No woman should ever enter a marriage or have-kids-with situation with a man lacking an ironclad exit plan. She must update the plan regularly and ensure that it is ready to implement at a moment's notice.

Even with those things in place and other sensible planning it isn’t always easy to leave them. I’m not talking about emotional ambivalence on the part of the woman either but the fact that men are often reluctant to lose their bangmaid services.

I was a full-time student, working full-time, and pregnant all at the same time. My husband offered to take care of the expenses but it was a hard "no" - what if I need a break and feel guilty because you're taking "care" of me? Also, I don't like how he shames me for how much I like spending on kitchen gadgets lmao.

[–] spaghettiforhair autogynophobe 5 points

Definitely. If I do ever get married to a man or woman, I won't move to a place where they can isolate me, I will go into it with a clear prenup, and I'll make sure that I will have a place to go or means to fend for myself if things ever go sour. And if they ever try to sabotage me doing either of those things, I'm running for the hills.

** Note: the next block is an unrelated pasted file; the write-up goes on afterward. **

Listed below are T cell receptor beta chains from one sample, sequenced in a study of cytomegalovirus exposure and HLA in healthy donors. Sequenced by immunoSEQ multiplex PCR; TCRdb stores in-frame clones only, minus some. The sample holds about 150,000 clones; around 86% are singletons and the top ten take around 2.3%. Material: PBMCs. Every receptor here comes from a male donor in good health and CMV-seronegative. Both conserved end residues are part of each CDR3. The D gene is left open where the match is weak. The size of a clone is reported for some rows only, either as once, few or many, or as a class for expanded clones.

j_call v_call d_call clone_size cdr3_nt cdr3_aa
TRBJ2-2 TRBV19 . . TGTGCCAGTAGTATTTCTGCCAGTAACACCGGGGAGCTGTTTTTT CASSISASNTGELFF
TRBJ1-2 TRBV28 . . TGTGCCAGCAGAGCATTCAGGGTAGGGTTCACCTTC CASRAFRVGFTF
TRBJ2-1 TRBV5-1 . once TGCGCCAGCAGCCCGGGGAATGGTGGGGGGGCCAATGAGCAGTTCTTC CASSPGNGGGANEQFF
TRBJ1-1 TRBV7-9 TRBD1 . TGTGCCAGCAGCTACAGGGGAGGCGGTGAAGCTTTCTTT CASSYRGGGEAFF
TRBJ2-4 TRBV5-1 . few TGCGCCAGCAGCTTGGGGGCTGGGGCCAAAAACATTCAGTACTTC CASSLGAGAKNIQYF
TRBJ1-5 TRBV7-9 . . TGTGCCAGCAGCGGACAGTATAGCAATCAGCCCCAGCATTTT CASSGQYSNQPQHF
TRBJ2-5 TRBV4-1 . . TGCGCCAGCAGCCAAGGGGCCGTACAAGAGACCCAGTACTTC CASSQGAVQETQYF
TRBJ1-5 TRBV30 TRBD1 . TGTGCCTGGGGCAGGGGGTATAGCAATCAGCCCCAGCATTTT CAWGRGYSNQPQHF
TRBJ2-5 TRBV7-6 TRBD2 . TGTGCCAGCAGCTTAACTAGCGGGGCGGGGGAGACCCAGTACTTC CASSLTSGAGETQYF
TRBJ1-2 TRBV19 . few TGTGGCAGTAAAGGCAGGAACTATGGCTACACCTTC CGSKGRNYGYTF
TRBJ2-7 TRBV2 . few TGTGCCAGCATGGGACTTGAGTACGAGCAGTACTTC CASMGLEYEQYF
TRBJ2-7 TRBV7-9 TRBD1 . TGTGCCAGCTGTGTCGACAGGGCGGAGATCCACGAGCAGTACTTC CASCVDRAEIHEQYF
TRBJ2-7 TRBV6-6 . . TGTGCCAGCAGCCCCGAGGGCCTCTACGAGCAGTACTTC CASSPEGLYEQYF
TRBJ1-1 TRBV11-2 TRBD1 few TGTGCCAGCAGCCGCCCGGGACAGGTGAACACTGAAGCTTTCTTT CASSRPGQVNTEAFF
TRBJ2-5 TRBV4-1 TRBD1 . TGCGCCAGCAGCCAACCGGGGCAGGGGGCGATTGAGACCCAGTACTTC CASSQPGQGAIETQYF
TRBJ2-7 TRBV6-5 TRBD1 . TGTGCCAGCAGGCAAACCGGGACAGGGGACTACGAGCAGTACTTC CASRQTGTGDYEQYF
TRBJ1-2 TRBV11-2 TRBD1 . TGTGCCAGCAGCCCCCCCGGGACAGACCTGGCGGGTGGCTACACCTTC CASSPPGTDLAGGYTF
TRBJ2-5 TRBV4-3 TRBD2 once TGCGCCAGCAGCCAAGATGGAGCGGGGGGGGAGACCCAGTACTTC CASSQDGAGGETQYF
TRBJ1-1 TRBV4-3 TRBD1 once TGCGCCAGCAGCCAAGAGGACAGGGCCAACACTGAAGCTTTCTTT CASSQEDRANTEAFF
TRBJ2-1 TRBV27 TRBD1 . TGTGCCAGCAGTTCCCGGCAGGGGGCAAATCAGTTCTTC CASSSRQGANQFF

I don't have a "secret" stash but I definitely have my own account with my own savings. We only have a little joint account for vacation savings lol

When my ex had announced his departure already, I had several months to prepare. Grocery prices mysteriously inflated by $25 or so, carefully balanced against what savings I'd managed because I knew he never checked receipts. Got myself quite a number of groceries on him in the months following (gift cards, to be clear).

for anyone else following along, a great way to stockpile for the Great escape should you ever have to make one is taking 10 or $20 in cash at the grocery store every time you use the debit card. "cash back?" yes, please!!